NYR iOS app Android app More

Featuring fresh takes and real-time analysis from HuffPost's signature lineup of contributors
Jennifer Armstrong

Jennifer Armstrong

Posted: November 3, 2010 11:55 AM

The bizarre mouse-ear-flapped beanies that the 1950s Mouseketeers made famous were, as it turned out, a bit of a reverse-sexist proposition. They brought out the vainest impulses in the teen boys in the cast who'd slave over their pompadours daily only to have their coifs ruined by the ridiculous head-wear. "All the guys hated the ears," Mouseketeer Lonnie Burr says in my history of The Mickey Mouse Club, Why? Because We Still Like You. "[Producers] would always want us to wear it like a monk." Adds Mouseketeer Tommy Cole, "All of us boys had full manes of hair, and they wanted none of it showing. The girls all still looked pretty because they had these waves of hair flowing down, but they wanted to make the boys look like little bald people!"

In fact, looking prettier wasn't the only way the girls outshone the boys on the mid-'50s kiddie sensation. Though producers struggled to keep gender parity in their fluctuating cast of up to 24 kids, finding pre-teen and early-teenage boys trained in dance was no easy feat in the alpha-male-dominated Eisenhower Era. The core group of the most popular male stars -- Lonnie and Tommy chief among them -- came with loads of talent. But keeping the cast fully stocked with singing and dancing boys proved a constant challenge, while incredibly talented girls were often shoved to the background or dismissed altogether.

And yet, despite this female-dominated atmosphere, it was the girls -- breakout star Annette Funicello and her female co-stars -- who still somehow suffered disproportionately, at least when it came to facing adolescence in the spotlight. Breasts became a particular obsession on the show, both behind-the-scenes (where producers asked the girls to bind their bosoms to keep the program as chaste as possible) and in front of it (where the binding fooled none of the boys who'd gleefully tune in to "watch Annette grow!"). Panicked Disney memos asked costume designers to "try larger sweaters" and cameramen to "keep from shooting the girls in profile." Curvy Mouseketeer Doreen Tracey would later tell an interviewer that executives requested she and Annette wear "silly tight T-shirts under our sweaters to try and flatten us out. Naturally, we used to punch holes in the right places."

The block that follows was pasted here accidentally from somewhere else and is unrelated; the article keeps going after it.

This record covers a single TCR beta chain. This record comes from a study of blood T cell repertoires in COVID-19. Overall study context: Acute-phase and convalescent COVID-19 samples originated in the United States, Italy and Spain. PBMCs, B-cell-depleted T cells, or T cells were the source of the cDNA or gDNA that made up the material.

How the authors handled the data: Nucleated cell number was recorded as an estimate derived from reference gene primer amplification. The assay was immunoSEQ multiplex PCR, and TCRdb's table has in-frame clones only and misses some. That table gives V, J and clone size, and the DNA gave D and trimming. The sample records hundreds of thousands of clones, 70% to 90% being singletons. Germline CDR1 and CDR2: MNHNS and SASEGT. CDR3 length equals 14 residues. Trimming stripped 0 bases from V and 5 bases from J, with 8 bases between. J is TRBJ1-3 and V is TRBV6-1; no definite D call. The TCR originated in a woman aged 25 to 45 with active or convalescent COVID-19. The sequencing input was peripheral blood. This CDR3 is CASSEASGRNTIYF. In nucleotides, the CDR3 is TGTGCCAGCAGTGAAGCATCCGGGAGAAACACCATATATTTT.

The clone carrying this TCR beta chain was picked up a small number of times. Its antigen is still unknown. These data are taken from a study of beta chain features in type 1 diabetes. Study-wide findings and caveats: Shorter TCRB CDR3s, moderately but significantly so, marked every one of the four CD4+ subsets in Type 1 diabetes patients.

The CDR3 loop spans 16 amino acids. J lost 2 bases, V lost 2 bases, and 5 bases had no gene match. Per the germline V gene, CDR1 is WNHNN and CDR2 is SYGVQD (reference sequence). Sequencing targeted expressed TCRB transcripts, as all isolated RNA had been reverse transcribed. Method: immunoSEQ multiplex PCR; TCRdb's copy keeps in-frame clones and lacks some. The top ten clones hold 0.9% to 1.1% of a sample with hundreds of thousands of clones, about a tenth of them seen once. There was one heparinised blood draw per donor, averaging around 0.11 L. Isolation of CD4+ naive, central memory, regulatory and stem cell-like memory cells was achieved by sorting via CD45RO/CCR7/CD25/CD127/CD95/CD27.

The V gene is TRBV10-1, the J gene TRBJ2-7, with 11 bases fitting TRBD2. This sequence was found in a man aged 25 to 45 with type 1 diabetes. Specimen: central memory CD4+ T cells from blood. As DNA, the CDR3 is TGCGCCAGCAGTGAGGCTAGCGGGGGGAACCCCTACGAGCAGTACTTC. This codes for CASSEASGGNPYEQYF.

The girl Mouseketeers became early test cases in what's now an accepted part of being a female adolescent star: The dichotomy of the particularly intense (and pervy) scrutiny of the male public gaze and the pressure to remain a virginal role model. From 12-year-old fans to grown men, the reaction always seemed to be the same. Doreen recalls an incident in which she and Annette ran into Walt Disney and some of his executives one day at Disneyland. Just after the girls respectfully said hello and wandered past, they overheard one of the men say, "What do you think of the girls? They're turning out to be very nice young ladies." Disney's jokey retort: "They're more for the fathers than the kids on this show." Doreen, wise in Hollywood ways beyond her years, recalls thinking, "Oh, wow, we're growing up, we'll get a bigger and better part."

Though the show itself would end soon after that, Doreen would prove correct about which of the girls' attributes would get them noticed in showbusiness at large. And it wasn't their impressive dance skills. Annette, of course, would become an icon thanks to a series of 1960s Beach Party movies featuring her making eyes at Frankie Avalon while wearing various bathing suits. Her mentor, Walt Disney, famously asked her to keep her navel covered to protect her reputation, but one look at Annette in a bathing suit shows it was hardly her navel that boys were flocking to the theaters to see. Doreen, meanwhile, dropped out of the national spotlight while she got married, had a baby, got divorced, sung to troops in Vietnam, and got a job with Frank Zappa -- but couldn't resist returning to pop culture consciousness in 1976 with a flashy nude spread in men's magazine Gallery (complete with Mouse ears and little else on). When this move went over poorly with Disney executives, she did it again two years later -- this time posing defiantly in a trench coat in front of Disney Studios.

Both Annette and Doreen grew up to be amazing women in their own ways. Annette is a universally loved star who, by all accounts, never wavered from the sweet, shy, demure girl she'd always been despite her success. Decades after her Beach Party days, she bravely shared her struggles with multiple sclerosis with her millions of fans after being diagnosed in 1987. Doreen lived an absurdly full life, touring with rock bands, writing songs, trying out competitive weight-lifting, and never apologizing for her sexy photo shoots -- all the while raising a son and remaining independently single for most of her life. You have to love a lady who, at 67, says, "I've been trying to get a memoir done for years. But then a new chapter arises and I go, 'Oh, no, it's too early.'" My suggestion for her next act? Teaching budding Mileys and Lindsays a thing or two about Hollywood life for young starlets.


For more on the Mouseketeers' lives on The Mickey Mouse Club and beyond, check out my book Why? Because We Still Like You. For more detailed information on the book and the Mouseketeers' lives today, visit JenniferMArmstrong.com. To read the original post at SirensMag.com, click here.